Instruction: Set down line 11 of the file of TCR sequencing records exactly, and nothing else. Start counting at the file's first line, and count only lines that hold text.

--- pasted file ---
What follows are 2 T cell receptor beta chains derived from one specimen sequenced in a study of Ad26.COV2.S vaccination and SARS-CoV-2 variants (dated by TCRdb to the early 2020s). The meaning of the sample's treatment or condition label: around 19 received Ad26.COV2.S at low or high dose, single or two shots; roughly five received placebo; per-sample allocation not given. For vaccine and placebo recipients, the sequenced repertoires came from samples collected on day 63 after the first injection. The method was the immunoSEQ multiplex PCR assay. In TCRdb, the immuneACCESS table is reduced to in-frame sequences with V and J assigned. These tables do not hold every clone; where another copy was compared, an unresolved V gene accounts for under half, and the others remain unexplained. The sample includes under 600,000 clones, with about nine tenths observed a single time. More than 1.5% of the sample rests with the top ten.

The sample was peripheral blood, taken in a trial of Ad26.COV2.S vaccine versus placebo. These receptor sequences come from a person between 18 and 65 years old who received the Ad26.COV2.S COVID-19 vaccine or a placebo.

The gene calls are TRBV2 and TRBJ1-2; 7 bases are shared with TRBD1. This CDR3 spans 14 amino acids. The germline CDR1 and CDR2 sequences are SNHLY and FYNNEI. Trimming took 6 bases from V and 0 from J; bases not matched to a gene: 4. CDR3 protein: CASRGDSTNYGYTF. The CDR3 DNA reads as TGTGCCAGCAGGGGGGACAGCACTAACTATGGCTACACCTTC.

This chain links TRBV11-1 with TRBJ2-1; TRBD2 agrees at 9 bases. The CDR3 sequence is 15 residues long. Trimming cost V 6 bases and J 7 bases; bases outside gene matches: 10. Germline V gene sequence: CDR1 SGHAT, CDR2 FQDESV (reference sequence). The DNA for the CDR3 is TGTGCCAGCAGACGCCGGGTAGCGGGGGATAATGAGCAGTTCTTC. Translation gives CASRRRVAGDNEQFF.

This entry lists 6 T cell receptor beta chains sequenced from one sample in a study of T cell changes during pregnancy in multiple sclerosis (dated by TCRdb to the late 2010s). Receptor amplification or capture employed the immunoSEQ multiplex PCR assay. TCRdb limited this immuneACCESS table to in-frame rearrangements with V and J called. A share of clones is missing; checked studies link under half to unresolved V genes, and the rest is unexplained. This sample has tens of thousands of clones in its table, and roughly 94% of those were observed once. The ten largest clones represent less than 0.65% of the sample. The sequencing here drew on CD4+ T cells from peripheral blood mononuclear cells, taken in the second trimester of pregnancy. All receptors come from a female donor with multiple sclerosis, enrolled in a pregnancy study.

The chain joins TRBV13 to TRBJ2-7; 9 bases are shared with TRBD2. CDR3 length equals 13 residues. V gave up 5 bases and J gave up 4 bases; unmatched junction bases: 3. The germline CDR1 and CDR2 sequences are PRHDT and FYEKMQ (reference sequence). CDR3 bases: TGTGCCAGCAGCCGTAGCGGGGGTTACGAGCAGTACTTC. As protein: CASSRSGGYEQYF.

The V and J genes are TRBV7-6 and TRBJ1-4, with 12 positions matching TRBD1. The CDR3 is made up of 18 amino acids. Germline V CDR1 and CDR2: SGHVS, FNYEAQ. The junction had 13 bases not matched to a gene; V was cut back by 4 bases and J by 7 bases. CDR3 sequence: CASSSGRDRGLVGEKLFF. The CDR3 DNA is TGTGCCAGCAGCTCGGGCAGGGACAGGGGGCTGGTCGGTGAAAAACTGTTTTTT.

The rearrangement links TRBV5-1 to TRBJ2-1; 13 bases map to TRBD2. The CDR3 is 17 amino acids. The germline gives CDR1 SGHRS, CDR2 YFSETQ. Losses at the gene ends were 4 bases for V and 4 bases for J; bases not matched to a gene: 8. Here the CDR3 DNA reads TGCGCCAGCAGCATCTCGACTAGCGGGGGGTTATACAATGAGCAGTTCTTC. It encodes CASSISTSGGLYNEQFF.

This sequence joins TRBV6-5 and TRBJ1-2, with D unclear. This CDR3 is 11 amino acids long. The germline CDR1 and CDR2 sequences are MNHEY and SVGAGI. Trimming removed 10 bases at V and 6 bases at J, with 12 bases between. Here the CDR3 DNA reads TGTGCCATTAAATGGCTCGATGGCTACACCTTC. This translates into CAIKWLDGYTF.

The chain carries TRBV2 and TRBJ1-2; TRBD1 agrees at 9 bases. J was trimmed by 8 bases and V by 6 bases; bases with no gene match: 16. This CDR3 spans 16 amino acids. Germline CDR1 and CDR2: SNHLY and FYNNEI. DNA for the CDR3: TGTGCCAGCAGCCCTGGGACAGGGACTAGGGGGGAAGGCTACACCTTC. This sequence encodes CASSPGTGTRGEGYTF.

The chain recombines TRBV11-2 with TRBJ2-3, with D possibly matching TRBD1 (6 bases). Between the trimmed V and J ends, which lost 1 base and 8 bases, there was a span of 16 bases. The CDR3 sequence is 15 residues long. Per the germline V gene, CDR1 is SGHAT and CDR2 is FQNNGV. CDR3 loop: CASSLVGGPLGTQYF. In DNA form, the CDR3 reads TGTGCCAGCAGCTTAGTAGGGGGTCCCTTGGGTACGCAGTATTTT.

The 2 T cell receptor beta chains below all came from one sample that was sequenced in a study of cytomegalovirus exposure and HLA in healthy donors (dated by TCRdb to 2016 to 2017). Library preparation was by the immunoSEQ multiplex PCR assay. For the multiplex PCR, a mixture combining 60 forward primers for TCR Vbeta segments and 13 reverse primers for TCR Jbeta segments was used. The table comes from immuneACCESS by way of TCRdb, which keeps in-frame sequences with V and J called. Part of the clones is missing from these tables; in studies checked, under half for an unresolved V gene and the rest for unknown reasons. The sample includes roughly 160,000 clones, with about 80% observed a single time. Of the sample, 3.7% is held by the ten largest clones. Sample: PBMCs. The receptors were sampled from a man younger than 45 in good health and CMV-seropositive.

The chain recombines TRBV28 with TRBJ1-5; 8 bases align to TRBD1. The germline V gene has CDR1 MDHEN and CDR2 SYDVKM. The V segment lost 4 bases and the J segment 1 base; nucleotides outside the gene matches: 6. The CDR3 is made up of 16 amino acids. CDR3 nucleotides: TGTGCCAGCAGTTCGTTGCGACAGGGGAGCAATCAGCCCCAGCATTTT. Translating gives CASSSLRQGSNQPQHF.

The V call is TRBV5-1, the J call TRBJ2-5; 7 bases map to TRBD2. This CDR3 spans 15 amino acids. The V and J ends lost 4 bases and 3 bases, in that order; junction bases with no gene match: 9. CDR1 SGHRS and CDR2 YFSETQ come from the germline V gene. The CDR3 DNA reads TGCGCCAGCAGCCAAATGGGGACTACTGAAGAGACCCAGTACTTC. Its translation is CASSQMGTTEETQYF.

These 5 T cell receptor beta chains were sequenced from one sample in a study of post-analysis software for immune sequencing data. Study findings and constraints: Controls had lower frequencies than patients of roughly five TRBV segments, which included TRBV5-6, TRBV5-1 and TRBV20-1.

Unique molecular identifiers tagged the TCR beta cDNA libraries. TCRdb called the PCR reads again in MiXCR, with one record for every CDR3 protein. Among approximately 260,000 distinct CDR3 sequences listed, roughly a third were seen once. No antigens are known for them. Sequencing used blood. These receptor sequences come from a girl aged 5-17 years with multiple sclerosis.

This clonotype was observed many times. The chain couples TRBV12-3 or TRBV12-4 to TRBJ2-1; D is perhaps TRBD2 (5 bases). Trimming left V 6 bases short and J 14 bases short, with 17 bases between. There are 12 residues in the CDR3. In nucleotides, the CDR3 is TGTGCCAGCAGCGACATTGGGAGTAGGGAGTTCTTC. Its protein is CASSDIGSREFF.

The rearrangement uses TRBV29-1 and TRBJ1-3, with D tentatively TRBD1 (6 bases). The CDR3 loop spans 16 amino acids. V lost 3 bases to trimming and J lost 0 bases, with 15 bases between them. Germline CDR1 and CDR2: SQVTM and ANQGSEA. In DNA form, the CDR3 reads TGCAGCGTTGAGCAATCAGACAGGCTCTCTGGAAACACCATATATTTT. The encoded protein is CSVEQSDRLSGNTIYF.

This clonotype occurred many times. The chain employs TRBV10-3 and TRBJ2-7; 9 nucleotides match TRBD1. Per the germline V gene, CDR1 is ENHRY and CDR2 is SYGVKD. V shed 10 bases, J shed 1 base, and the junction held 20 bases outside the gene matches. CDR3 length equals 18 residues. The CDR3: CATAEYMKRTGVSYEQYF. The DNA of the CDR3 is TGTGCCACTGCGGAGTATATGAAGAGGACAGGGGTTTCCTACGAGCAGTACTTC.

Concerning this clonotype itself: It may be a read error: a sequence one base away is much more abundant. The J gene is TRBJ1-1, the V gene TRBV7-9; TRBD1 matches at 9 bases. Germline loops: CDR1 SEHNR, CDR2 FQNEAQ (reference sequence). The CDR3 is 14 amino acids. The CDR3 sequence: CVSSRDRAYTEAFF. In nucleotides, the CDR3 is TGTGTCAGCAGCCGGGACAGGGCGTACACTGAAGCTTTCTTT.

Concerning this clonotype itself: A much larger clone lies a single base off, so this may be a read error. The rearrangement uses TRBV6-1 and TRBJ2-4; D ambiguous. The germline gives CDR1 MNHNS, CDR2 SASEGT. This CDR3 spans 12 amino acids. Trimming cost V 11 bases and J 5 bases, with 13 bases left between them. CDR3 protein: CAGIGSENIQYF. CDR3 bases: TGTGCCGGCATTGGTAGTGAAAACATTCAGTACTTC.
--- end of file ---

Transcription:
The chain recombines TRBV11-2 with TRBJ2-3, with D possibly matching TRBD1 (6 bases). Between the trimmed V and J ends, which lost 1 base and 8 bases, there was a span of 16 bases. The CDR3 sequence is 15 residues long. Per the germline V gene, CDR1 is SGHAT and CDR2 is FQNNGV. CDR3 loop: CASSLVGGPLGTQYF. In DNA form, the CDR3 reads TGTGCCAGCAGCTTAGTAGGGGGTCCCTTGGGTACGCAGTATTTT.